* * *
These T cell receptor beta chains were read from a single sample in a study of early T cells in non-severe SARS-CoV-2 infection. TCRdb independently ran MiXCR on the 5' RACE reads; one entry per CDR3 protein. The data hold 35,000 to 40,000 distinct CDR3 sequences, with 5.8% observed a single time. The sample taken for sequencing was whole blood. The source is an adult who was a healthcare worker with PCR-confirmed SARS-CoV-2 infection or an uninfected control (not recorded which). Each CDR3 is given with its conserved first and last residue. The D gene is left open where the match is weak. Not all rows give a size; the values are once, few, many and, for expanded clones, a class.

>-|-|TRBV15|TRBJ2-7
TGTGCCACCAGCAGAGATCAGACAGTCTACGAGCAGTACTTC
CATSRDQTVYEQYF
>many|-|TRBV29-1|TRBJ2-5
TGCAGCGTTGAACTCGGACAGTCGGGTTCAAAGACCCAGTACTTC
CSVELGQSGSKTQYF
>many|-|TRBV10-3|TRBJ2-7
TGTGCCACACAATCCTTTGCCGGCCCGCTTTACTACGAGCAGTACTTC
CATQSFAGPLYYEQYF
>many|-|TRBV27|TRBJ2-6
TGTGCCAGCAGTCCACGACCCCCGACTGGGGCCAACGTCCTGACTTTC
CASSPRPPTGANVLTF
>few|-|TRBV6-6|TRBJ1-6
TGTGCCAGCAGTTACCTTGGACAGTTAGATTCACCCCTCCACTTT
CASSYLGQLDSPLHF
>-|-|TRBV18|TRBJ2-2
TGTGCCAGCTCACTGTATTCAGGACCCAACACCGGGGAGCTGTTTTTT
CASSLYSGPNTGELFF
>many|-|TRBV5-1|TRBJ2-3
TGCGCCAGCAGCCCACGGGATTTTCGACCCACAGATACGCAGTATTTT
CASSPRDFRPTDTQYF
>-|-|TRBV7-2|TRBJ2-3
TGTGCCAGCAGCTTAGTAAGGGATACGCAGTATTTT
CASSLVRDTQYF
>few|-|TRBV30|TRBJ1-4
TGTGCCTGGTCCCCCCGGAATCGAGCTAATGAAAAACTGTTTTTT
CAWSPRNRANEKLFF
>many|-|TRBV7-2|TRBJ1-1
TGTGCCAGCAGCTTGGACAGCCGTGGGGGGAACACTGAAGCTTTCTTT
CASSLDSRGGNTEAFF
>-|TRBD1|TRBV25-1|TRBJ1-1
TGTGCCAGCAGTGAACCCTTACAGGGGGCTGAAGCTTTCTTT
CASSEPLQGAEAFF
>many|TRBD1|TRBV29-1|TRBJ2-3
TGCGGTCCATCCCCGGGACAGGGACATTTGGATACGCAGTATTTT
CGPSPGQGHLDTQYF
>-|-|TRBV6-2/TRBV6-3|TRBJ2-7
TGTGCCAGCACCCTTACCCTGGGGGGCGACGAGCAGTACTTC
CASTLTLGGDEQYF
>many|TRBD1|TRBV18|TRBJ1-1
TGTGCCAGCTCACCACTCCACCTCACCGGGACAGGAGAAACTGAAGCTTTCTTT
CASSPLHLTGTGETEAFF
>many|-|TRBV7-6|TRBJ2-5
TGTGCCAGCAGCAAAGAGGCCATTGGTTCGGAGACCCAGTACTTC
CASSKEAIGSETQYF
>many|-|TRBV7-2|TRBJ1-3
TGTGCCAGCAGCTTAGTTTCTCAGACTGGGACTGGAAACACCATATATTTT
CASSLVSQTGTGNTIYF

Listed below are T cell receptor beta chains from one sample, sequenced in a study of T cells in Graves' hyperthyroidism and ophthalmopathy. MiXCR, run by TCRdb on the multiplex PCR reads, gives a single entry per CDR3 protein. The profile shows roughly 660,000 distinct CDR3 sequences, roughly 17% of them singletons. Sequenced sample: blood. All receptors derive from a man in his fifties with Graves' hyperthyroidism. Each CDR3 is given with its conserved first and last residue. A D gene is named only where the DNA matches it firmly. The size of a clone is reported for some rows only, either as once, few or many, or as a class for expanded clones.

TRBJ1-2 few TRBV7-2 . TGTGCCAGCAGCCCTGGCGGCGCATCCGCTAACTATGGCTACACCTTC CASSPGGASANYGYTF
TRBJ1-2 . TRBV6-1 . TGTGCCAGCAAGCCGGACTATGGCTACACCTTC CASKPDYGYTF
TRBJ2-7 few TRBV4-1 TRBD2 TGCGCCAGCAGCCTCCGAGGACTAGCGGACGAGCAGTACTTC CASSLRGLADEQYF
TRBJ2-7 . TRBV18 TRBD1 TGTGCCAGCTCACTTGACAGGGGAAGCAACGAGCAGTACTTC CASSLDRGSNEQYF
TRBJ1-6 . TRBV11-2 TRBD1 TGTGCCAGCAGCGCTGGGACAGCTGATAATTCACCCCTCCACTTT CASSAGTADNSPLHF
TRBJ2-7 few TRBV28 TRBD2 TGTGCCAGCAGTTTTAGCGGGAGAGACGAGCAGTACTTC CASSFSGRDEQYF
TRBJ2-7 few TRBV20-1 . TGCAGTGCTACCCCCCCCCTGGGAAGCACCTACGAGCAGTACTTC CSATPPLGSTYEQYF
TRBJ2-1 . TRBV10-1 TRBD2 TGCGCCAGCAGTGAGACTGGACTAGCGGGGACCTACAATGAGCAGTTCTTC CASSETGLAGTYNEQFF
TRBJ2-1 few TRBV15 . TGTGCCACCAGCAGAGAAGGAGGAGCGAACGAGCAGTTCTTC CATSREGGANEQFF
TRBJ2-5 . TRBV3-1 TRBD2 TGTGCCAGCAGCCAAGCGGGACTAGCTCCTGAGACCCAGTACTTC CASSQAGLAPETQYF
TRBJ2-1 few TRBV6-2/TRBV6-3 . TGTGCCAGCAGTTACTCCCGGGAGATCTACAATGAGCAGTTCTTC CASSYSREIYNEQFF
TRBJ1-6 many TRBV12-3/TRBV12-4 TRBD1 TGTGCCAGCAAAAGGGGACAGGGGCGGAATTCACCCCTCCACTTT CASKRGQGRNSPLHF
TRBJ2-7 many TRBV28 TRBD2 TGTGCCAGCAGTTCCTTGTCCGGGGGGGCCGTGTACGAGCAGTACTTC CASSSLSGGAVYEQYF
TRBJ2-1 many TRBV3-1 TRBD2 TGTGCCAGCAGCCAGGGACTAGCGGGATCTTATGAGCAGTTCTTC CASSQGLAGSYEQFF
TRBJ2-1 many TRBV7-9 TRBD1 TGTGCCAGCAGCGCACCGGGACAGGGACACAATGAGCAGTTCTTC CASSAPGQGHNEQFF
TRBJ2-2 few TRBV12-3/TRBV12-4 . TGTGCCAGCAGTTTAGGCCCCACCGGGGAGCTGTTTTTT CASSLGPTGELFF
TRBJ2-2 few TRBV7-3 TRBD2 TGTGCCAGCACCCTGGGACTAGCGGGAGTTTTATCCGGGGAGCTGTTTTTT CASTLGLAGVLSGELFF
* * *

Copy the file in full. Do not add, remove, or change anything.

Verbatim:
These T cell receptor beta chains were read from a single sample in a study of early T cells in non-severe SARS-CoV-2 infection. TCRdb independently ran MiXCR on the 5' RACE reads; one entry per CDR3 protein. The data hold 35,000 to 40,000 distinct CDR3 sequences, with 5.8% observed a single time. The sample taken for sequencing was whole blood. The source is an adult who was a healthcare worker with PCR-confirmed SARS-CoV-2 infection or an uninfected control (not recorded which). Each CDR3 is given with its conserved first and last residue. The D gene is left open where the match is weak. Not all rows give a size; the values are once, few, many and, for expanded clones, a class.

>-|-|TRBV15|TRBJ2-7
TGTGCCACCAGCAGAGATCAGACAGTCTACGAGCAGTACTTC
CATSRDQTVYEQYF
>many|-|TRBV29-1|TRBJ2-5
TGCAGCGTTGAACTCGGACAGTCGGGTTCAAAGACCCAGTACTTC
CSVELGQSGSKTQYF
>many|-|TRBV10-3|TRBJ2-7
TGTGCCACACAATCCTTTGCCGGCCCGCTTTACTACGAGCAGTACTTC
CATQSFAGPLYYEQYF
>many|-|TRBV27|TRBJ2-6
TGTGCCAGCAGTCCACGACCCCCGACTGGGGCCAACGTCCTGACTTTC
CASSPRPPTGANVLTF
>few|-|TRBV6-6|TRBJ1-6
TGTGCCAGCAGTTACCTTGGACAGTTAGATTCACCCCTCCACTTT
CASSYLGQLDSPLHF
>-|-|TRBV18|TRBJ2-2
TGTGCCAGCTCACTGTATTCAGGACCCAACACCGGGGAGCTGTTTTTT
CASSLYSGPNTGELFF
>many|-|TRBV5-1|TRBJ2-3
TGCGCCAGCAGCCCACGGGATTTTCGACCCACAGATACGCAGTATTTT
CASSPRDFRPTDTQYF
>-|-|TRBV7-2|TRBJ2-3
TGTGCCAGCAGCTTAGTAAGGGATACGCAGTATTTT
CASSLVRDTQYF
>few|-|TRBV30|TRBJ1-4
TGTGCCTGGTCCCCCCGGAATCGAGCTAATGAAAAACTGTTTTTT
CAWSPRNRANEKLFF
>many|-|TRBV7-2|TRBJ1-1
TGTGCCAGCAGCTTGGACAGCCGTGGGGGGAACACTGAAGCTTTCTTT
CASSLDSRGGNTEAFF
>-|TRBD1|TRBV25-1|TRBJ1-1
TGTGCCAGCAGTGAACCCTTACAGGGGGCTGAAGCTTTCTTT
CASSEPLQGAEAFF
>many|TRBD1|TRBV29-1|TRBJ2-3
TGCGGTCCATCCCCGGGACAGGGACATTTGGATACGCAGTATTTT
CGPSPGQGHLDTQYF
>-|-|TRBV6-2/TRBV6-3|TRBJ2-7
TGTGCCAGCACCCTTACCCTGGGGGGCGACGAGCAGTACTTC
CASTLTLGGDEQYF
>many|TRBD1|TRBV18|TRBJ1-1
TGTGCCAGCTCACCACTCCACCTCACCGGGACAGGAGAAACTGAAGCTTTCTTT
CASSPLHLTGTGETEAFF
>many|-|TRBV7-6|TRBJ2-5
TGTGCCAGCAGCAAAGAGGCCATTGGTTCGGAGACCCAGTACTTC
CASSKEAIGSETQYF
>many|-|TRBV7-2|TRBJ1-3
TGTGCCAGCAGCTTAGTTTCTCAGACTGGGACTGGAAACACCATATATTTT
CASSLVSQTGTGNTIYF

Listed below are T cell receptor beta chains from one sample, sequenced in a study of T cells in Graves' hyperthyroidism and ophthalmopathy. MiXCR, run by TCRdb on the multiplex PCR reads, gives a single entry per CDR3 protein. The profile shows roughly 660,000 distinct CDR3 sequences, roughly 17% of them singletons. Sequenced sample: blood. All receptors derive from a man in his fifties with Graves' hyperthyroidism. Each CDR3 is given with its conserved first and last residue. A D gene is named only where the DNA matches it firmly. The size of a clone is reported for some rows only, either as once, few or many, or as a class for expanded clones.

TRBJ1-2 few TRBV7-2 . TGTGCCAGCAGCCCTGGCGGCGCATCCGCTAACTATGGCTACACCTTC CASSPGGASANYGYTF
TRBJ1-2 . TRBV6-1 . TGTGCCAGCAAGCCGGACTATGGCTACACCTTC CASKPDYGYTF
TRBJ2-7 few TRBV4-1 TRBD2 TGCGCCAGCAGCCTCCGAGGACTAGCGGACGAGCAGTACTTC CASSLRGLADEQYF
TRBJ2-7 . TRBV18 TRBD1 TGTGCCAGCTCACTTGACAGGGGAAGCAACGAGCAGTACTTC CASSLDRGSNEQYF
TRBJ1-6 . TRBV11-2 TRBD1 TGTGCCAGCAGCGCTGGGACAGCTGATAATTCACCCCTCCACTTT CASSAGTADNSPLHF
TRBJ2-7 few TRBV28 TRBD2 TGTGCCAGCAGTTTTAGCGGGAGAGACGAGCAGTACTTC CASSFSGRDEQYF
TRBJ2-7 few TRBV20-1 . TGCAGTGCTACCCCCCCCCTGGGAAGCACCTACGAGCAGTACTTC CSATPPLGSTYEQYF
TRBJ2-1 . TRBV10-1 TRBD2 TGCGCCAGCAGTGAGACTGGACTAGCGGGGACCTACAATGAGCAGTTCTTC CASSETGLAGTYNEQFF
TRBJ2-1 few TRBV15 . TGTGCCACCAGCAGAGAAGGAGGAGCGAACGAGCAGTTCTTC CATSREGGANEQFF
TRBJ2-5 . TRBV3-1 TRBD2 TGTGCCAGCAGCCAAGCGGGACTAGCTCCTGAGACCCAGTACTTC CASSQAGLAPETQYF
TRBJ2-1 few TRBV6-2/TRBV6-3 . TGTGCCAGCAGTTACTCCCGGGAGATCTACAATGAGCAGTTCTTC CASSYSREIYNEQFF
TRBJ1-6 many TRBV12-3/TRBV12-4 TRBD1 TGTGCCAGCAAAAGGGGACAGGGGCGGAATTCACCCCTCCACTTT CASKRGQGRNSPLHF
TRBJ2-7 many TRBV28 TRBD2 TGTGCCAGCAGTTCCTTGTCCGGGGGGGCCGTGTACGAGCAGTACTTC CASSSLSGGAVYEQYF
TRBJ2-1 many TRBV3-1 TRBD2 TGTGCCAGCAGCCAGGGACTAGCGGGATCTTATGAGCAGTTCTTC CASSQGLAGSYEQFF
TRBJ2-1 many TRBV7-9 TRBD1 TGTGCCAGCAGCGCACCGGGACAGGGACACAATGAGCAGTTCTTC CASSAPGQGHNEQFF
TRBJ2-2 few TRBV12-3/TRBV12-4 . TGTGCCAGCAGTTTAGGCCCCACCGGGGAGCTGTTTTTT CASSLGPTGELFF
TRBJ2-2 few TRBV7-3 TRBD2 TGTGCCAGCACCCTGGGACTAGCGGGAGTTTTATCCGGGGAGCTGTTTTTT CASTLGLAGVLSGELFF